Vinyl fabric is a popular option for anything from designer jackets to upholstery. Traditionally vinyl is a shorthand term for PVC, a type of plastic made using ethylene and chlorine, and is produced in flat sheets for sewing. Today the word vinyl is used as a catch-all to mean any number of non-woven fabrics with a plastic-like quality to them.
What Is Vinyl Fabric Used For?
Vinyl fabric is a great option for Halloween costumes, home decor, clothing, and accessories and can be found in endless weights and finishes. From futuristic, out-of-this-world colours with iridescent finishes, to classic leather lookalikes, sewing with this fabric is fun and rewarding, but not without its hardships. We go through a few top tips for working with vinyl to help you stay on the right track.
Tips On Choosing A Vinyl Fabric For Your Project:
Keep your vinyl flat or rolled only
No matter what type of vinyl you choose, make sure to get one that has been stored flat or rolled only. Creases leave permanent wrinkles and an uneven surface which will be impossible to remove from folded pieces. The same goes for storing leftover vinyl from your projects. Try to keep it flat if you can.
Know what vinyl you are looking for
When people refer to vinyl, they can often mean other types of vinyl-like fabrics and not just the PVC based one. Pleather (imitation leather), coated fabrics, and laminated fabrics are commonly used in place of actual vinyl. Some of these may use PVC as the basis, however, others can be made of different materials, such as plants, to create eco alternatives to artificial plastics.
Match the weight of your vinyl and the thread
If you are using a heavyweight vinyl material, choose a heavyweight thread to match. Sometimes you can find thread that is designed for leather and will work perfectly well for vinyl. If not, many brands have thicker options sold as topstitching thread which will work fine.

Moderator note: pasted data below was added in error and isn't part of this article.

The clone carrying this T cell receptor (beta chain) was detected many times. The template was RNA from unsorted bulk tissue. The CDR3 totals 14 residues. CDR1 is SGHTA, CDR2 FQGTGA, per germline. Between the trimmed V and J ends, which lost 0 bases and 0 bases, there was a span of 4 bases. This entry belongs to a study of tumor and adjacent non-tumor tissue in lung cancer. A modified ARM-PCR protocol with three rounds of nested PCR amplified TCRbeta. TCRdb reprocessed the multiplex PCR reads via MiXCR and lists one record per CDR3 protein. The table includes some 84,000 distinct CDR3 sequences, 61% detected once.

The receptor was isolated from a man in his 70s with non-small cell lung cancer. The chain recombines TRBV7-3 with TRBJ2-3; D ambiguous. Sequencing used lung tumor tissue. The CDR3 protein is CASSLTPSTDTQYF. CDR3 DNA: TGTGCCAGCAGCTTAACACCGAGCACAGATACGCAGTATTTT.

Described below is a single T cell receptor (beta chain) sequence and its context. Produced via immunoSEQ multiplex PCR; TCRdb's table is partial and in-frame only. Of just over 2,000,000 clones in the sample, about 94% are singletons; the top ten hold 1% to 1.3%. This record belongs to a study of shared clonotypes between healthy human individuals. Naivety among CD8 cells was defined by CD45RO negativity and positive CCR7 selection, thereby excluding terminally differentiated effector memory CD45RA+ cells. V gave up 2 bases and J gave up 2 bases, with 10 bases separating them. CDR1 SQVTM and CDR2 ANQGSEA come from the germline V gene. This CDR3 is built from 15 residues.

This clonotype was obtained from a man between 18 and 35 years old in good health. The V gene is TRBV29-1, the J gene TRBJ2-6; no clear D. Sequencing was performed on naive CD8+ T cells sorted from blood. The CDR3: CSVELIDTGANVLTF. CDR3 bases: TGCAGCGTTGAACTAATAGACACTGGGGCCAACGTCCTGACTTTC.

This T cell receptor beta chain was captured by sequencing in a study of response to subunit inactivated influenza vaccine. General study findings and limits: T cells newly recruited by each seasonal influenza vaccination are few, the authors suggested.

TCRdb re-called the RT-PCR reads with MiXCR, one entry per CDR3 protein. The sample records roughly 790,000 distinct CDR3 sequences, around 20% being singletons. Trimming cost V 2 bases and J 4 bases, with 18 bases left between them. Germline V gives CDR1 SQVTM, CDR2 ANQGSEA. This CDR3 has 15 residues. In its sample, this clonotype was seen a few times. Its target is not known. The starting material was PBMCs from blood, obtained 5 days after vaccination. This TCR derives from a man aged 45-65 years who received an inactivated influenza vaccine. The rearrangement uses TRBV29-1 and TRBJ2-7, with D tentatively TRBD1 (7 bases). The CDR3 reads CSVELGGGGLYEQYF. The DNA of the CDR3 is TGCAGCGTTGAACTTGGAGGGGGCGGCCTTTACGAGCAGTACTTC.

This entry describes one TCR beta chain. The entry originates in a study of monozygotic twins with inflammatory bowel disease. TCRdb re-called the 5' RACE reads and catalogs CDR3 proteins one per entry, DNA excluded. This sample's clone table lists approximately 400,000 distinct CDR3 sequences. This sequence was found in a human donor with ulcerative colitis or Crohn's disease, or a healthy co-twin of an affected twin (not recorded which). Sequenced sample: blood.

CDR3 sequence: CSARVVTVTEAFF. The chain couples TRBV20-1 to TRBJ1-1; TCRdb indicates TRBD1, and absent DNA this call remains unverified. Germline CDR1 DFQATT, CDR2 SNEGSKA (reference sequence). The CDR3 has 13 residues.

Tips On Preparing Vinyl Fabrics For Your Project:
Use a roller cutter
A rotary cutter works superbly with vinyl fabrics and will get the job done much faster than with regular shears. Just be sure to start with a sharp blade as it will quickly dull.
Avoid using pins with vinyl fabric
Pins will leave permanent holes in your vinyl, so use an alternative such as pattern weights or binder clips to keep the fabric from moving around.
Choose a simple sewing pattern for vinyl projects
Regardless of whether you are making something for the home or a garment, simple patterns with fewer sewing lines will give you the best finish. Choose something without darts, gathers, and small details to avoid bulky seams and excess fabric.
Tips On Sewing Vinyl Fabric At Home:
Use a specialised sewing machine foot for your vinyl fabric
A walking foot is the best option as it pushes the top layer of vinyl under the foot at the same time as the bottom layer. This is particularly good for vinyl as it can become sticky under pressure, making it harder to guide the fabric through the sewing machine. If you don’t own a walking foot, you can easily use a non-stick, Teflon foot or a roller foot.
Opt for a longer stitch length
Because vinyl is a non-woven fabric, it is prone to tearing around weak spots like pin and needle holes. Spacing your stitches further apart will give it less chance of tearing down the entire seam, and your sewing machine will have an easier time with making fewer stitches.
Keep seam allowances flat with a dab of glue
If you are sewing with heavy vinyl or fabric that resembles leather, glue can be a great way to keep seam allowances open and flat without the need for ironing. Choose a fabric glue designed for this purpose, and after applying, keep pressure on the seams with a flat surface such as a pattern weight or book until the glue has dried.
Caring for vinyl items can be a little different than usual, so make sure to add a custom laundry label to your projects to keep them in their best shape for longer. Please let us know if we missed your must-do tips for sewing with vinyl on Facebook or Twitter, and we can add them to the list!